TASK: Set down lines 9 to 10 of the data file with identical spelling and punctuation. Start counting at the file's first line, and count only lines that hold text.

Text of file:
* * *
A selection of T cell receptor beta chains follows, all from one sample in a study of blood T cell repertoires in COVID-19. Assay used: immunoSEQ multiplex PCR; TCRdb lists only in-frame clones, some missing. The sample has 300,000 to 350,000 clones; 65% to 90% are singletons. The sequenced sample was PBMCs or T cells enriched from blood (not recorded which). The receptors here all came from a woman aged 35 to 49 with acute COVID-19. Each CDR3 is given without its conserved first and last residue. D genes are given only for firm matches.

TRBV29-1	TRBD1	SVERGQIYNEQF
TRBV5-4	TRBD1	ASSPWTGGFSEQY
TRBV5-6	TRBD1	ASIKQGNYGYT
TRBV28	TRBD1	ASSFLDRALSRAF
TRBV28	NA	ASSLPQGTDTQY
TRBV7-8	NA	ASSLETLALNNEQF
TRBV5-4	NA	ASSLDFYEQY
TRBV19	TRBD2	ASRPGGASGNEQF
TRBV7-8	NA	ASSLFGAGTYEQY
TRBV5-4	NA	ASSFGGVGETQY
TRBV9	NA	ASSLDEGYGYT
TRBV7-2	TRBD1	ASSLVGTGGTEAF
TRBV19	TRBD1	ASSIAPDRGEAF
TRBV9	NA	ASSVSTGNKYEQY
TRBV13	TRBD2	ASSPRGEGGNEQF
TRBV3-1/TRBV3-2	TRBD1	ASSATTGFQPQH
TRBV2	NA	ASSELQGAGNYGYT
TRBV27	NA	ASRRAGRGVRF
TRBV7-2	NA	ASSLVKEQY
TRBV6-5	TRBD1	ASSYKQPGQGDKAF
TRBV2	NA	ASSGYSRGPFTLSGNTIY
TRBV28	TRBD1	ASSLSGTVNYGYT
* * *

TRBV19	TRBD2	ASRPGGASGNEQF
TRBV7-8	NA	ASSLFGAGTYEQY